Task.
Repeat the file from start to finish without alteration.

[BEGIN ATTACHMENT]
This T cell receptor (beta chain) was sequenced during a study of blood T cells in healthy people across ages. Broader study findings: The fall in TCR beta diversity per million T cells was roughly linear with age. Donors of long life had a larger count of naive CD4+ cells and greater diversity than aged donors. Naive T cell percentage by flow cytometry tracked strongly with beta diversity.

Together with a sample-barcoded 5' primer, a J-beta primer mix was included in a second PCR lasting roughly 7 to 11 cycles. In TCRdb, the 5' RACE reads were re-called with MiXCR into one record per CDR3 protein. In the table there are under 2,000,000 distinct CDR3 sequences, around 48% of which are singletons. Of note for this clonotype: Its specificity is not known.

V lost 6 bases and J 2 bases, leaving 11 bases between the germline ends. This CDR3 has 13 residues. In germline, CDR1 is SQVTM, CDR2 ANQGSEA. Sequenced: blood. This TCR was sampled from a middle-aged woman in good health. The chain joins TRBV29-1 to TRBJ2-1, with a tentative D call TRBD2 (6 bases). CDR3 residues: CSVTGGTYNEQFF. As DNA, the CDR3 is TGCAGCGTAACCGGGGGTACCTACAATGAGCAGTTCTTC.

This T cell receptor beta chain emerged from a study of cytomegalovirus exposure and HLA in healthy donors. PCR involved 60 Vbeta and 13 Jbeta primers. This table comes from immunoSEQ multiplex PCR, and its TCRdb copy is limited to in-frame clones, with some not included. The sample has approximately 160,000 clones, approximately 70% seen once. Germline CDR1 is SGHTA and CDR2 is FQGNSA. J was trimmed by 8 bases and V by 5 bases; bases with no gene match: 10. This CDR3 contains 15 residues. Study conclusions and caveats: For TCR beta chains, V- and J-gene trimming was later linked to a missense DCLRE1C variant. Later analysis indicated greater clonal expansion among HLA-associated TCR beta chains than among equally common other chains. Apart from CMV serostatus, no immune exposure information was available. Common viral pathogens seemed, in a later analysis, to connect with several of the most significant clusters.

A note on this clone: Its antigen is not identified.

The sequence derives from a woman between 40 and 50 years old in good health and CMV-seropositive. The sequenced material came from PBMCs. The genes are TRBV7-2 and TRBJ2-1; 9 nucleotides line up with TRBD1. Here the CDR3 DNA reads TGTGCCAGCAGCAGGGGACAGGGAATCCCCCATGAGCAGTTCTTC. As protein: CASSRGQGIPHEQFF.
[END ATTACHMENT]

This T cell receptor (beta chain) was sequenced during a study of blood T cells in healthy people across ages. Broader study findings: The fall in TCR beta diversity per million T cells was roughly linear with age. Donors of long life had a larger count of naive CD4+ cells and greater diversity than aged donors. Naive T cell percentage by flow cytometry tracked strongly with beta diversity.

Together with a sample-barcoded 5' primer, a J-beta primer mix was included in a second PCR lasting roughly 7 to 11 cycles. In TCRdb, the 5' RACE reads were re-called with MiXCR into one record per CDR3 protein. In the table there are under 2,000,000 distinct CDR3 sequences, around 48% of which are singletons. Of note for this clonotype: Its specificity is not known.

V lost 6 bases and J 2 bases, leaving 11 bases between the germline ends. This CDR3 has 13 residues. In germline, CDR1 is SQVTM, CDR2 ANQGSEA. Sequenced: blood. This TCR was sampled from a middle-aged woman in good health. The chain joins TRBV29-1 to TRBJ2-1, with a tentative D call TRBD2 (6 bases). CDR3 residues: CSVTGGTYNEQFF. As DNA, the CDR3 is TGCAGCGTAACCGGGGGTACCTACAATGAGCAGTTCTTC.

This T cell receptor beta chain emerged from a study of cytomegalovirus exposure and HLA in healthy donors. PCR involved 60 Vbeta and 13 Jbeta primers. This table comes from immunoSEQ multiplex PCR, and its TCRdb copy is limited to in-frame clones, with some not included. The sample has approximately 160,000 clones, approximately 70% seen once. Germline CDR1 is SGHTA and CDR2 is FQGNSA. J was trimmed by 8 bases and V by 5 bases; bases with no gene match: 10. This CDR3 contains 15 residues. Study conclusions and caveats: For TCR beta chains, V- and J-gene trimming was later linked to a missense DCLRE1C variant. Later analysis indicated greater clonal expansion among HLA-associated TCR beta chains than among equally common other chains. Apart from CMV serostatus, no immune exposure information was available. Common viral pathogens seemed, in a later analysis, to connect with several of the most significant clusters.

A note on this clone: Its antigen is not identified.

The sequence derives from a woman between 40 and 50 years old in good health and CMV-seropositive. The sequenced material came from PBMCs. The genes are TRBV7-2 and TRBJ2-1; 9 nucleotides line up with TRBD1. Here the CDR3 DNA reads TGTGCCAGCAGCAGGGGACAGGGAATCCCCCATGAGCAGTTCTTC. As protein: CASSRGQGIPHEQFF.